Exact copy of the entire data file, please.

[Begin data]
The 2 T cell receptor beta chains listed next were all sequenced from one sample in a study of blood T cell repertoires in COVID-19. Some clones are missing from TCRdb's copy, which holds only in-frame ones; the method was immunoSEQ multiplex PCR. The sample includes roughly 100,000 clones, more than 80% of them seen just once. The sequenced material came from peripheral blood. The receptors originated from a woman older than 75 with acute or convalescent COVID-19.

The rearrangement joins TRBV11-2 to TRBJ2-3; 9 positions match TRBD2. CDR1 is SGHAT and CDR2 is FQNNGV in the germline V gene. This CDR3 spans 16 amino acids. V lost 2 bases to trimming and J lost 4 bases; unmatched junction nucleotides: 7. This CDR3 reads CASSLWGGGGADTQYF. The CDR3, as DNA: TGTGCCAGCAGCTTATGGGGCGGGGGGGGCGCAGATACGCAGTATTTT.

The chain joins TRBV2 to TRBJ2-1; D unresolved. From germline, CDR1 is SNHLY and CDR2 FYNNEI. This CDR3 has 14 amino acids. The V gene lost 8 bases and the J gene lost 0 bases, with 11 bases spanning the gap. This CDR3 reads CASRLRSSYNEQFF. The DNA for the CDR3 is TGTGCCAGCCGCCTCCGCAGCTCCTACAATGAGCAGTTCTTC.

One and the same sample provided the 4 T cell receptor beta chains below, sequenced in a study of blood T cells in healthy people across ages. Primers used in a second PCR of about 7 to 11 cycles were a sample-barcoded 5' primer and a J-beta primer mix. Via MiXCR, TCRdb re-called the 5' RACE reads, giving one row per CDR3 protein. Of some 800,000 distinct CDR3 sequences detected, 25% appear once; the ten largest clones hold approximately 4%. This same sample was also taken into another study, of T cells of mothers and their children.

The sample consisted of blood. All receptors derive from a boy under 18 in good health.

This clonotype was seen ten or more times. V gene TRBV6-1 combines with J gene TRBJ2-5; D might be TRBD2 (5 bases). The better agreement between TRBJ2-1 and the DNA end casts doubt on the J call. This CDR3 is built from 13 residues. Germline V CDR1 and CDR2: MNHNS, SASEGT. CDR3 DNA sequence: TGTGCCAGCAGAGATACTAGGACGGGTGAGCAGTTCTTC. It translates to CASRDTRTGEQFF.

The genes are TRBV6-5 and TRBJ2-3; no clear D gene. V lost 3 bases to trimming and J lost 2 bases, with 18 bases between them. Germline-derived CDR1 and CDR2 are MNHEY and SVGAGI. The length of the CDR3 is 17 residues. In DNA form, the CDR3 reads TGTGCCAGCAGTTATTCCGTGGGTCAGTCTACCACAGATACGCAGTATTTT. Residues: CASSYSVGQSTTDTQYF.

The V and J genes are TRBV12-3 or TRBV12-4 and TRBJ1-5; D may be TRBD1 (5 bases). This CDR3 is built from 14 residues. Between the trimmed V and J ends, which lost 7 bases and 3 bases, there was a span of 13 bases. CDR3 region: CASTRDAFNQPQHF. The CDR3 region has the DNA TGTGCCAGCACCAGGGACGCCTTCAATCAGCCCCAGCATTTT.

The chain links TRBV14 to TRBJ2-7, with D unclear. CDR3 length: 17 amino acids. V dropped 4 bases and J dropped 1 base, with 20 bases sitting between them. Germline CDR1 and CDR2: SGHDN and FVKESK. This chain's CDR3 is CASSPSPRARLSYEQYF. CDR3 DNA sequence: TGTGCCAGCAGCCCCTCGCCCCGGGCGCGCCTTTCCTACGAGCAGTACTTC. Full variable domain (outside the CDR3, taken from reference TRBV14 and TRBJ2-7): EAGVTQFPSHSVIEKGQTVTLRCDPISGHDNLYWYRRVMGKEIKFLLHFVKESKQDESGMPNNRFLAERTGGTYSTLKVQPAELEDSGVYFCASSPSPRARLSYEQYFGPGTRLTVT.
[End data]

The 2 T cell receptor beta chains listed next were all sequenced from one sample in a study of blood T cell repertoires in COVID-19. Some clones are missing from TCRdb's copy, which holds only in-frame ones; the method was immunoSEQ multiplex PCR. The sample includes roughly 100,000 clones, more than 80% of them seen just once. The sequenced material came from peripheral blood. The receptors originated from a woman older than 75 with acute or convalescent COVID-19.

The rearrangement joins TRBV11-2 to TRBJ2-3; 9 positions match TRBD2. CDR1 is SGHAT and CDR2 is FQNNGV in the germline V gene. This CDR3 spans 16 amino acids. V lost 2 bases to trimming and J lost 4 bases; unmatched junction nucleotides: 7. This CDR3 reads CASSLWGGGGADTQYF. The CDR3, as DNA: TGTGCCAGCAGCTTATGGGGCGGGGGGGGCGCAGATACGCAGTATTTT.

The chain joins TRBV2 to TRBJ2-1; D unresolved. From germline, CDR1 is SNHLY and CDR2 FYNNEI. This CDR3 has 14 amino acids. The V gene lost 8 bases and the J gene lost 0 bases, with 11 bases spanning the gap. This CDR3 reads CASRLRSSYNEQFF. The DNA for the CDR3 is TGTGCCAGCCGCCTCCGCAGCTCCTACAATGAGCAGTTCTTC.

One and the same sample provided the 4 T cell receptor beta chains below, sequenced in a study of blood T cells in healthy people across ages. Primers used in a second PCR of about 7 to 11 cycles were a sample-barcoded 5' primer and a J-beta primer mix. Via MiXCR, TCRdb re-called the 5' RACE reads, giving one row per CDR3 protein. Of some 800,000 distinct CDR3 sequences detected, 25% appear once; the ten largest clones hold approximately 4%. This same sample was also taken into another study, of T cells of mothers and their children.

The sample consisted of blood. All receptors derive from a boy under 18 in good health.

This clonotype was seen ten or more times. V gene TRBV6-1 combines with J gene TRBJ2-5; D might be TRBD2 (5 bases). The better agreement between TRBJ2-1 and the DNA end casts doubt on the J call. This CDR3 is built from 13 residues. Germline V CDR1 and CDR2: MNHNS, SASEGT. CDR3 DNA sequence: TGTGCCAGCAGAGATACTAGGACGGGTGAGCAGTTCTTC. It translates to CASRDTRTGEQFF.

The genes are TRBV6-5 and TRBJ2-3; no clear D gene. V lost 3 bases to trimming and J lost 2 bases, with 18 bases between them. Germline-derived CDR1 and CDR2 are MNHEY and SVGAGI. The length of the CDR3 is 17 residues. In DNA form, the CDR3 reads TGTGCCAGCAGTTATTCCGTGGGTCAGTCTACCACAGATACGCAGTATTTT. Residues: CASSYSVGQSTTDTQYF.

The V and J genes are TRBV12-3 or TRBV12-4 and TRBJ1-5; D may be TRBD1 (5 bases). This CDR3 is built from 14 residues. Between the trimmed V and J ends, which lost 7 bases and 3 bases, there was a span of 13 bases. CDR3 region: CASTRDAFNQPQHF. The CDR3 region has the DNA TGTGCCAGCACCAGGGACGCCTTCAATCAGCCCCAGCATTTT.

The chain links TRBV14 to TRBJ2-7, with D unclear. CDR3 length: 17 amino acids. V dropped 4 bases and J dropped 1 base, with 20 bases sitting between them. Germline CDR1 and CDR2: SGHDN and FVKESK. This chain's CDR3 is CASSPSPRARLSYEQYF. CDR3 DNA sequence: TGTGCCAGCAGCCCCTCGCCCCGGGCGCGCCTTTCCTACGAGCAGTACTTC. Full variable domain (outside the CDR3, taken from reference TRBV14 and TRBJ2-7): EAGVTQFPSHSVIEKGQTVTLRCDPISGHDNLYWYRRVMGKEIKFLLHFVKESKQDESGMPNNRFLAERTGGTYSTLKVQPAELEDSGVYFCASSPSPRARLSYEQYFGPGTRLTVT.